I am alittle confused, though, about the blowing agent. My understanding from you is that they do not use Freon R11 and R12, and that the replacement is more ozone friendly. Still, you doubt that it is CO2. OK. Maybe they are using one of the soft-freons, the ones with a hydrogen attached. Is that what you mean?
Yes, HFC's, HCFC's and Hydrocarbons have replaced the the R11 & R12's. Some technology uses water as the sole blowing agent. This is sometimes refered to as CO2 blown because the water isocyante reaction releases CO2 which creates the foam during the reaction. If the replacement foam was a waterblown foam there could possibly have been a adhesion problem due to the poorer adhesion of water blown foams.
As I understand it the tanks are put on there side on a giant spindle and rotated. As they are rotated a Foam spray rig sprays foam on the rotating tank traversing the tank as it builds up the layers. As you can imagine the adhesion of the foam from layer to layer is very important.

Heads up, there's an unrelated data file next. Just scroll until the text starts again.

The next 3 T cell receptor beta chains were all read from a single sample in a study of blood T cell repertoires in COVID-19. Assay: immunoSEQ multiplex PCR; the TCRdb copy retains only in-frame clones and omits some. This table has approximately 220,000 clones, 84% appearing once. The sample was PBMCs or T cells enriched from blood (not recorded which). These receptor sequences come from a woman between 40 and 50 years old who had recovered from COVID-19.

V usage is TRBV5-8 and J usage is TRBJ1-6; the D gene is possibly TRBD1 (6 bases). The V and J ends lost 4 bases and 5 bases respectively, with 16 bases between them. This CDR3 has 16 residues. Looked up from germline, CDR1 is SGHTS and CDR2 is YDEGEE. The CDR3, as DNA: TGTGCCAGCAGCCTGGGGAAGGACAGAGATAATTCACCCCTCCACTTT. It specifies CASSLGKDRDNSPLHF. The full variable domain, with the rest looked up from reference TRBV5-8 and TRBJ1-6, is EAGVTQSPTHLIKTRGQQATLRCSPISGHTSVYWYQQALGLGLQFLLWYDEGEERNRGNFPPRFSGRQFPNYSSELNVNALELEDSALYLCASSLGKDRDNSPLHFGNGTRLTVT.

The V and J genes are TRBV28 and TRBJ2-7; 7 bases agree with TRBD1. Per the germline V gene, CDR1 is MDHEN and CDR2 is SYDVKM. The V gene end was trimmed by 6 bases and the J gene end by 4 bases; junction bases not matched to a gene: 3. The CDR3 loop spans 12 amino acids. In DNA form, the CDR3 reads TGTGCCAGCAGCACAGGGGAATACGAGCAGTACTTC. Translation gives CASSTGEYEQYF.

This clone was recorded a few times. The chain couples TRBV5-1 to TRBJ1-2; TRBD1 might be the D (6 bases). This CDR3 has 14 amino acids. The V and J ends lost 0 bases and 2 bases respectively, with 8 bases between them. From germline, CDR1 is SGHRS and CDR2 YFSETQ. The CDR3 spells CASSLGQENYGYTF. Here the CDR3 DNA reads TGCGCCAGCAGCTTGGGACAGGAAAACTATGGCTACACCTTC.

extremely doubtful that the foam chunk was responsible totally for Columbia break-up, but, an ice laden foam piece, hitting precisely in the tile gap area (similar to grout on a tile floor) may have caused enough of an intrusion to slowly uncontest during the temperature variations upon re-entry. That may have caused the higher temp reading on the left wing and possible pilot manuver to kleep friction away from that side... what we do not know yet is if pilot made any manual adjustments or whether simtronics took over... given the state of the debris, no one will be able to tell without some flight manuver data
sad fact is though, they could have aborted flight BEFORE Columbia left atmosphere on Jan 16
let's start spending real money and get NASA into this century